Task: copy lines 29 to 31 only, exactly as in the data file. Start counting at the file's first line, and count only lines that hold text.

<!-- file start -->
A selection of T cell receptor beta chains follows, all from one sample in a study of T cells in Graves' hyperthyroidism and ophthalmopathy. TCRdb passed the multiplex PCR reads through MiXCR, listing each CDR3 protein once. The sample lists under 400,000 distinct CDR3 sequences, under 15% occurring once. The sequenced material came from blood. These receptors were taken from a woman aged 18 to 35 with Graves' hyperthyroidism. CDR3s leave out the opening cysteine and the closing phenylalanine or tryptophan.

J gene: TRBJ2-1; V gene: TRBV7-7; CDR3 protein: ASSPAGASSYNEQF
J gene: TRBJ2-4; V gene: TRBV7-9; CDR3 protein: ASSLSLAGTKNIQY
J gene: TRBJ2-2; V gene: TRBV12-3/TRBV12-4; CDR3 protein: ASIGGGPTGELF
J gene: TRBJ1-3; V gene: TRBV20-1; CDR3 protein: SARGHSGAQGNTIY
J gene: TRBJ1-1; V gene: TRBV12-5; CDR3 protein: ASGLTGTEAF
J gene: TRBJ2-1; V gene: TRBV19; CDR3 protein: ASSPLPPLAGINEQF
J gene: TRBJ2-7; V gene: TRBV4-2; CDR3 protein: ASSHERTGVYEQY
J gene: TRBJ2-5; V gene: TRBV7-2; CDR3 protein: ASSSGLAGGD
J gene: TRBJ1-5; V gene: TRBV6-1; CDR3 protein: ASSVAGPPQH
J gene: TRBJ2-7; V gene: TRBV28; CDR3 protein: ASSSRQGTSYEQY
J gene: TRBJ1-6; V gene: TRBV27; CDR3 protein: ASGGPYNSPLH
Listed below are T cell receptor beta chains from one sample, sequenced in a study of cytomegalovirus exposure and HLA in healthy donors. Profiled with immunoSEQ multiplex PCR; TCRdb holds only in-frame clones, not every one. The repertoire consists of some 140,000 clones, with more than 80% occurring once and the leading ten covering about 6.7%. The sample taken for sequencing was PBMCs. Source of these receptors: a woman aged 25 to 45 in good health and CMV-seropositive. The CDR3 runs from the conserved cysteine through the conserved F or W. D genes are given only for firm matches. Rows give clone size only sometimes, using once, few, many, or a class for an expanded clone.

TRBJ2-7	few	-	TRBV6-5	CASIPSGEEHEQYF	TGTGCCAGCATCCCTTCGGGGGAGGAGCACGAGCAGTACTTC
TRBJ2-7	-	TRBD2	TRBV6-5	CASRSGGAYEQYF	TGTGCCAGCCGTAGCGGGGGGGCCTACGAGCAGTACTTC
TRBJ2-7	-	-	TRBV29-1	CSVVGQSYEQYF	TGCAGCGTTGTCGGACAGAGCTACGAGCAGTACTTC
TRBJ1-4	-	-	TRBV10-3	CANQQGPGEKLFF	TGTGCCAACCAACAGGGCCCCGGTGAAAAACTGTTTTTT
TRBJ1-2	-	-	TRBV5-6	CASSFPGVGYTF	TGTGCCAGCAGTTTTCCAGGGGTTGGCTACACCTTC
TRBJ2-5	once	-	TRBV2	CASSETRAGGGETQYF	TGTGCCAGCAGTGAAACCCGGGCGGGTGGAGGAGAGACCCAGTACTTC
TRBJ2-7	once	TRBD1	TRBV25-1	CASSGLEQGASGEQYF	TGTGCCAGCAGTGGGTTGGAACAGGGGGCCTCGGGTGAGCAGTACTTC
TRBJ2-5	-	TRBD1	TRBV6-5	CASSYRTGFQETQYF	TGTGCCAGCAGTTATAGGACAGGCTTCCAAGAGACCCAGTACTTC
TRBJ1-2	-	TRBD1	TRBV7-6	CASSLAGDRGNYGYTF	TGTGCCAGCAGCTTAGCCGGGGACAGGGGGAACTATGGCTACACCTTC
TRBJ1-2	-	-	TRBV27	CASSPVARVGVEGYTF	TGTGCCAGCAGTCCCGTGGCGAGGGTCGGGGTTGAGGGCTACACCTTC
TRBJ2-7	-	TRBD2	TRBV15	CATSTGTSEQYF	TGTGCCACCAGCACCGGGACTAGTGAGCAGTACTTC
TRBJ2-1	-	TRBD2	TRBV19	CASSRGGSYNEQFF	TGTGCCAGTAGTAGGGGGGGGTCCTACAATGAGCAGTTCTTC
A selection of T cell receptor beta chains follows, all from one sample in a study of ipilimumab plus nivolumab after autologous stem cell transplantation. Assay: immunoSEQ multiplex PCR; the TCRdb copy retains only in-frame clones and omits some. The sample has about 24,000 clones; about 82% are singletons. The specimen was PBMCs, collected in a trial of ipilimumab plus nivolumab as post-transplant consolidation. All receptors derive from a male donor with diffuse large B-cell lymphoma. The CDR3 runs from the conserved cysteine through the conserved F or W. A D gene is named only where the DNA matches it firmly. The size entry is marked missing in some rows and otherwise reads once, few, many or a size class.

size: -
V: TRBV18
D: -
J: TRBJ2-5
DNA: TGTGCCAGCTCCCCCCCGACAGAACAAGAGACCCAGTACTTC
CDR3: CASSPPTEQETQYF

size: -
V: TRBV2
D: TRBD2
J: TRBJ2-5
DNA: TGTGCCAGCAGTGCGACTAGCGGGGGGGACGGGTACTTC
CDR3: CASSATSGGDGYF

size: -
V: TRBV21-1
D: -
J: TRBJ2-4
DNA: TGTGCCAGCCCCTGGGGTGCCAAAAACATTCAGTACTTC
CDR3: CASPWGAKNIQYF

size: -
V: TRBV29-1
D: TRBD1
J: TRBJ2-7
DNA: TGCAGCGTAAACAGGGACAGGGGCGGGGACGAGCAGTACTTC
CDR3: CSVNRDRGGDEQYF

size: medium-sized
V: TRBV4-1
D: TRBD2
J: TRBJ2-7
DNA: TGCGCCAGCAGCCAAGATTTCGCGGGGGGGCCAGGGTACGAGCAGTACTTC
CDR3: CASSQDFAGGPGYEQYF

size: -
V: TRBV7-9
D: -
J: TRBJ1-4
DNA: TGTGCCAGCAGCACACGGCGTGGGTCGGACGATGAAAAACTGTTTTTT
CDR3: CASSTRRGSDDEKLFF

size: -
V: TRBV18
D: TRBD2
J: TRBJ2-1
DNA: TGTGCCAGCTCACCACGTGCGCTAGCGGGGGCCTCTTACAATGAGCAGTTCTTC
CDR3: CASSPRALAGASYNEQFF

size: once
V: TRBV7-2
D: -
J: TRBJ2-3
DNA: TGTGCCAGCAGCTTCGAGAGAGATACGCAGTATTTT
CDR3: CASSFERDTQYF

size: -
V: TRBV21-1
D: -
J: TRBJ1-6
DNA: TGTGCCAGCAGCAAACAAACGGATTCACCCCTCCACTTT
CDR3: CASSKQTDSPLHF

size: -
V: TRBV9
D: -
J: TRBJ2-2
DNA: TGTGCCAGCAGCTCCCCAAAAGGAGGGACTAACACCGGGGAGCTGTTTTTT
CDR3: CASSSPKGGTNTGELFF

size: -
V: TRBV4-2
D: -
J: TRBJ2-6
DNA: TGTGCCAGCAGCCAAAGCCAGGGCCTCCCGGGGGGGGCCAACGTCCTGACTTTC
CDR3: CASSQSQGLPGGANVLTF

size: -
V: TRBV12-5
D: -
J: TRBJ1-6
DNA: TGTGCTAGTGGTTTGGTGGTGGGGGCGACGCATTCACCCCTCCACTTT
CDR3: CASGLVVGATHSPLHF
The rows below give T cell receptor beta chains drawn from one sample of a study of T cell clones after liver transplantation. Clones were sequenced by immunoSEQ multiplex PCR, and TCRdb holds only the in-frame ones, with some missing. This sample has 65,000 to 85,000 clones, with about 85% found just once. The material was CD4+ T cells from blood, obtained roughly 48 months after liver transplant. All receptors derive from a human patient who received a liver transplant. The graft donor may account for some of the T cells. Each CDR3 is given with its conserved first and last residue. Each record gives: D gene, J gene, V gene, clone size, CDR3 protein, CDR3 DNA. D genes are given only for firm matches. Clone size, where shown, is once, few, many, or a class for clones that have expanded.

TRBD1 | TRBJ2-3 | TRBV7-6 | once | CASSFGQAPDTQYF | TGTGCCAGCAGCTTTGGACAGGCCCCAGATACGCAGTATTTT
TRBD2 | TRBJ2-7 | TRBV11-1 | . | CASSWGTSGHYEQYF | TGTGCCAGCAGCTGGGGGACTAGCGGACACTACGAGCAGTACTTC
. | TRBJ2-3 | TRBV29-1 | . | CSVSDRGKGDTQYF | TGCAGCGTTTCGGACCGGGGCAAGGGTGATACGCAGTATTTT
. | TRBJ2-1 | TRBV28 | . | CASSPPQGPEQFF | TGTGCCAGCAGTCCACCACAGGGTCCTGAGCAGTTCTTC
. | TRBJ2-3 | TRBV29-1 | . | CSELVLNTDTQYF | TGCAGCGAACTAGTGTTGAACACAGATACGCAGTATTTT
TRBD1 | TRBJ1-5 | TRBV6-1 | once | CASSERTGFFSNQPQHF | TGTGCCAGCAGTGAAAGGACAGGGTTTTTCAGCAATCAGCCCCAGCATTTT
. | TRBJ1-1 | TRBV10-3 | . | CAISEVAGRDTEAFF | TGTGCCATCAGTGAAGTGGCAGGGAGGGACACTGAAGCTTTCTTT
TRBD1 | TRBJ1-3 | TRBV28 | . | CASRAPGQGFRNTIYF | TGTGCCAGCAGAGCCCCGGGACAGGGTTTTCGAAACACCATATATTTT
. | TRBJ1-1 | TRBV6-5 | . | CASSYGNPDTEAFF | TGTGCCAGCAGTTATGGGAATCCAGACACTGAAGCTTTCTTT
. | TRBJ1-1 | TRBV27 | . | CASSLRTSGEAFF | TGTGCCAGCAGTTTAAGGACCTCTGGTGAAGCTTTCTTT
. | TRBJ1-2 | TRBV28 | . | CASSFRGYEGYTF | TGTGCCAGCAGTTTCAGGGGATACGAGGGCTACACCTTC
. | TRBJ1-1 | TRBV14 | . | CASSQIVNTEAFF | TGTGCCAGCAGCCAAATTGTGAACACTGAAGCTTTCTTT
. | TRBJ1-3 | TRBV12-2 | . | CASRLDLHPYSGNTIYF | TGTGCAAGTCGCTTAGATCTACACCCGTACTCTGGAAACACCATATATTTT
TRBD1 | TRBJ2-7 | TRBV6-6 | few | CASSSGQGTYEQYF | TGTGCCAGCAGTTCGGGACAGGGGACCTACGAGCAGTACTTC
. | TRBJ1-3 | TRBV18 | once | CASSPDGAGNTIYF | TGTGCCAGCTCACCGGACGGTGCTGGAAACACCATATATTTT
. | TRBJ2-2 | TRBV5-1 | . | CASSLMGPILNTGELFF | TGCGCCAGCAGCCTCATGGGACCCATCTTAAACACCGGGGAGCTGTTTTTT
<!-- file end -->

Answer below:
D: -
J: TRBJ2-5
DNA: TGTGCCAGCTCCCCCCCGACAGAACAAGAGACCCAGTACTTC